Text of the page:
The Power of Family Rituals


Rituals are powerful; they help us see what we otherwise might forget to look for. The same is true at home. Daily rituals and family traditions serve to show us and our children who we are and what matters to us. Here are some good opportunities to introduce rituals into your family life.


Bedtime rituals can be a challenge at the end of a long day, but children often need help falling asleep as nighttime fears arise. Take this opportunity to introduce bedtime prayers to your children and to help them develop trust in God as our protector and provider. See this time spent as an investment in your child’s spiritual and emotional wellness. As your children grow, don’t abandon the bedtime ritual, but adapt it to suit their needs.

Birthdays and Baptismal Days

Birthday celebrations are great ways to emphasize that your children are unique and loved. Recognizing, in some significant way, your children’s baptismal day is a great way to celebrate their relationship with God. A simple way to celebrate a baptismal anniversary is to light a candle, explain why you gave your child his or her name, and then spend a moment talking about the goodness you see in that child. In this way you will nurture the natural spirituality of your children and demonstrate that there is more to them than they probably know.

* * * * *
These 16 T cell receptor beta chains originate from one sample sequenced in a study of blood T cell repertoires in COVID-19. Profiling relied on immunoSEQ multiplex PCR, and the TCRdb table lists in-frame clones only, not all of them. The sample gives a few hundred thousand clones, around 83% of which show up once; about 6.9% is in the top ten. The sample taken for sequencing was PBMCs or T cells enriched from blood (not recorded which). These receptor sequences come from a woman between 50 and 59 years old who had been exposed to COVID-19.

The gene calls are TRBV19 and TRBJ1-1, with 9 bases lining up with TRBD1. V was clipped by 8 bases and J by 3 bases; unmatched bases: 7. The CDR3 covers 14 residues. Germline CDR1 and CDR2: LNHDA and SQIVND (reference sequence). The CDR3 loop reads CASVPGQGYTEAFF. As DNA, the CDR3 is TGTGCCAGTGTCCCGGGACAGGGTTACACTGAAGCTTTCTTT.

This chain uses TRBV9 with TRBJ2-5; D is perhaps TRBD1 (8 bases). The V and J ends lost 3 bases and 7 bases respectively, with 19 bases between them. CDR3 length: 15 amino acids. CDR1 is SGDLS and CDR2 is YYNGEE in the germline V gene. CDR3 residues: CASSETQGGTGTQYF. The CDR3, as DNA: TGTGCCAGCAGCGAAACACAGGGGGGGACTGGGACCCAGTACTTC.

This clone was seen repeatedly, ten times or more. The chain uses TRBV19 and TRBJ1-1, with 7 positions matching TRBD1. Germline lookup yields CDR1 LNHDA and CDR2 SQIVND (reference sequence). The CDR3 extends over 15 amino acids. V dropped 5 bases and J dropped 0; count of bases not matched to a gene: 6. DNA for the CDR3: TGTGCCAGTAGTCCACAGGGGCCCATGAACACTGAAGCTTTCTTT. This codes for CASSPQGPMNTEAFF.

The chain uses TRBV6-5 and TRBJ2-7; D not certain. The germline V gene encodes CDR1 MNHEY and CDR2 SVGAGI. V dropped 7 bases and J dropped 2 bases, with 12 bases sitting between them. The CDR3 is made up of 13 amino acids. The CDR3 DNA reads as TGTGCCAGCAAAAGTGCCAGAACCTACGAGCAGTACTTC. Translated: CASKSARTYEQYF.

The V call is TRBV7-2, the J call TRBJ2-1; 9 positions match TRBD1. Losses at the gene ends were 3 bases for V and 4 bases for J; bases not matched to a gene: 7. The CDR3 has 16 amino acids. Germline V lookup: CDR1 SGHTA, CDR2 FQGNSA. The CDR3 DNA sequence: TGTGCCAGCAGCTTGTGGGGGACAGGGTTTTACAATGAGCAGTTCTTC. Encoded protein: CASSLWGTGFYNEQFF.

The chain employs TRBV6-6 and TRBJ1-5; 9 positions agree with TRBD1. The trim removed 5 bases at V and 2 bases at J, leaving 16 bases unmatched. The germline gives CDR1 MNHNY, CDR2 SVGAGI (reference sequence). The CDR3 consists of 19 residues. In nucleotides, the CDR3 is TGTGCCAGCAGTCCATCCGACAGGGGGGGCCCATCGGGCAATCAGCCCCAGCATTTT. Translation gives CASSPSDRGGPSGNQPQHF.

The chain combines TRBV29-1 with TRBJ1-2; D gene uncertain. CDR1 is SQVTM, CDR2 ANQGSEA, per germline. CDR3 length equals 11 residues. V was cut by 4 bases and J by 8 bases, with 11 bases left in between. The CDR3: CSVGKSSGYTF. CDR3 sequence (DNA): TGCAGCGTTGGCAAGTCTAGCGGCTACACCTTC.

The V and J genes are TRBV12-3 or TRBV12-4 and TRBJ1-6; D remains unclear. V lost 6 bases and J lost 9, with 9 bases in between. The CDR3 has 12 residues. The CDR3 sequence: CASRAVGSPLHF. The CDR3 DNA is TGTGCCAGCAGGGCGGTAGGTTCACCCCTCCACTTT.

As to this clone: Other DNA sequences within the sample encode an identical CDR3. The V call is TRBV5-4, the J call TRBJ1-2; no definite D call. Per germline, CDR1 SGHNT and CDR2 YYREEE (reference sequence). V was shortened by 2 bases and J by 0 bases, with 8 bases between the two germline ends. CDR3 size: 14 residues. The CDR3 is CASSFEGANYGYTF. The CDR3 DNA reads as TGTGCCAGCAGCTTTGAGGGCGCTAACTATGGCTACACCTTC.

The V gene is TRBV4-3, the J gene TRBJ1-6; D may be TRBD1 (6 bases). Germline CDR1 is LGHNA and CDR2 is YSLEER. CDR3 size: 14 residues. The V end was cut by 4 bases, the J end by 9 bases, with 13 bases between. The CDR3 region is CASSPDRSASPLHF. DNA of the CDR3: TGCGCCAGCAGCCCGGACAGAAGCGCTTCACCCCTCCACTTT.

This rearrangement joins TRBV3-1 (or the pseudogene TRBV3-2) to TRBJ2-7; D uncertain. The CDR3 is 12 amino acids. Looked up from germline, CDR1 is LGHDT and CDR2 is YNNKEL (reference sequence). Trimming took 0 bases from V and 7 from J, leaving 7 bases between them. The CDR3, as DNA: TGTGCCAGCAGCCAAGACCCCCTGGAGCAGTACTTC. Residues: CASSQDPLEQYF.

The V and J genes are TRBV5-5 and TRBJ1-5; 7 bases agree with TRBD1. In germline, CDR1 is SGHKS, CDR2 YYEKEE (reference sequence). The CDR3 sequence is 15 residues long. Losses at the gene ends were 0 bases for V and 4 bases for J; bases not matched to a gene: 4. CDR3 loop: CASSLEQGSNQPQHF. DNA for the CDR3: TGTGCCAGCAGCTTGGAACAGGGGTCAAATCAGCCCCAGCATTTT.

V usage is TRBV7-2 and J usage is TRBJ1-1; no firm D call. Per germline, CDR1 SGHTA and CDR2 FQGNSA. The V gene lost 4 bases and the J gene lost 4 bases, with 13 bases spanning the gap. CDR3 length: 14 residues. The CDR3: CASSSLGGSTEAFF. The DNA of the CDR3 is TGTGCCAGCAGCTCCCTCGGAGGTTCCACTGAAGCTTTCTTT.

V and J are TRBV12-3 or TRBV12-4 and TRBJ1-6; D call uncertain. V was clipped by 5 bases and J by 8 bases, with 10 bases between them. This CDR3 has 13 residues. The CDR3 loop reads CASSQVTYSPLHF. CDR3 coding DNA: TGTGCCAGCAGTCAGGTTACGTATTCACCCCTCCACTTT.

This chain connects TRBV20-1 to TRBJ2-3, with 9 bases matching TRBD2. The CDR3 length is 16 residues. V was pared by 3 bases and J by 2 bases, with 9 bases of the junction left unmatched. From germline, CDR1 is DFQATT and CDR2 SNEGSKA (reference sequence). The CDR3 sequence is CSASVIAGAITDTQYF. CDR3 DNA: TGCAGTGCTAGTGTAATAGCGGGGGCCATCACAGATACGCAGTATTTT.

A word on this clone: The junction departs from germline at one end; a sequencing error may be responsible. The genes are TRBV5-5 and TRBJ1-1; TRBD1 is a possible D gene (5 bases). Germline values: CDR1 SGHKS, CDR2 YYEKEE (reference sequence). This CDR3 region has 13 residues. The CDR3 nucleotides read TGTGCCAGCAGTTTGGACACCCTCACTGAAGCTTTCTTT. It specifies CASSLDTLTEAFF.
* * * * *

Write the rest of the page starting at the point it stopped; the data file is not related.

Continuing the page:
Every Day

Some of the best family fun can be had by developing little rituals that are unique to your lives together. There's many simple practices that celebrate the sacred. Perhaps every Friday night your family eats pizza, piles on the couch together, and watches a movie. Or perhaps New Year’s Day is your family’s day to go on a long hike in the woods. Value these rituals and know that they are anchors for your kids in a turbulent world.


Eating a family meal on a regular basis is a profound ritual. Begin the meal with prayer. Make time for everyone to share something about their day. Try fun meal-time questions like those in The Meal Box, they will encourage conversation, laughter, and sharing. Above all, make the table a welcoming, come-as-you-are place. Welcome friends, neighbors, and those in need to your table as well. Jesus did some of his best teaching from the dinner table. You can too, just by passing the potatoes.